I freely admit it—I had to make a second, running start at Dark Harvest. But once I got past the idea that the evil presence holding the entire town captive was a pumpkin-headed boy with a butcher knife, the story was plenty creepy for my taste. Every Halloween, all boys between the ages of sixteen and nineteen are set loose on the town to prevent the October Boy from getting to the church before midnight. The winner earns the one and only ticket out of town.
I picked up I am Legend when I learned that the Horror Writer’s Association had recently voted it Best Vampire Novel of the Century. First published in 1954, the only thing dated that I noticed was the records the main character played at night to drown out the sounds of the marauding vampires.
A couple of friends head out to their cabin in the woods to make repairs on their vacation home-to-be, only to run into some paranoid college kids who seem bent on their destruction.
Is there a fiction genre called "cozy horror"? There should be: Shirley Jackson's We Have Always Lived In The Castle deserves a category of its own. On the surface it is a story about two sisters who live an idyllic, almost fairy-tale existence in their ancestral mansion with their senile, wheelchair-bound Uncle Julian.
In the last couple weeks, there's been some odd Internet buzz to the effect that Warner Bros. and CBS are trying to turn Stephen King's The Stand into a feature film.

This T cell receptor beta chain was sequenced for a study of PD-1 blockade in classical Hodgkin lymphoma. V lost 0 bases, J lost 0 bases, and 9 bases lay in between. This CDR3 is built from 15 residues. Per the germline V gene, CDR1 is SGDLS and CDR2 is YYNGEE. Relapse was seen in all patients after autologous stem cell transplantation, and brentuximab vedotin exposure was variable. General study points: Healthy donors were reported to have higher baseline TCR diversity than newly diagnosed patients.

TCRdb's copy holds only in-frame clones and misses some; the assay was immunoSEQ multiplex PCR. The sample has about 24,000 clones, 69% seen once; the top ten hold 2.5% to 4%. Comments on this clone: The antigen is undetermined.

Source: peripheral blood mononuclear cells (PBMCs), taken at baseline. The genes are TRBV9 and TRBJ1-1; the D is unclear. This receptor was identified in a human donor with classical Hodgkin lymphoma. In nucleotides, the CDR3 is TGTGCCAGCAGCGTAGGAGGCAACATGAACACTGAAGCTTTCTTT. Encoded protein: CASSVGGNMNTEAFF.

City of Bones tells the story of a fifteen-year-old girl, Clary, trying to make sense of her world when it is turned upside down. First she becomes involved with three "people" that no one else sees and what she sees is impossible. Then, her mother disappears setting off a chain of events that leads Clary into the world of demons and demon hunters, the shadowhunters.
I started reading this book with a bit of trepidation. I expected the book to be pretty scary, or at least somewhat frightening. Initially I did find the story to be a bit creepy, but as the story continued, it lost its scare factor.
The Shining, Stephen King’s third book, is also one of his best. The plot centers around Jack Torrance and his family. Jack is an alcoholic mentally troubled father and after being fired from his teaching job he takes a job as a winter caretaker at the Overlook Hotel in Colorado. During the long, cold, desolate winter the only people in the hotel will be Jack, his wife Wendy and their son Danny.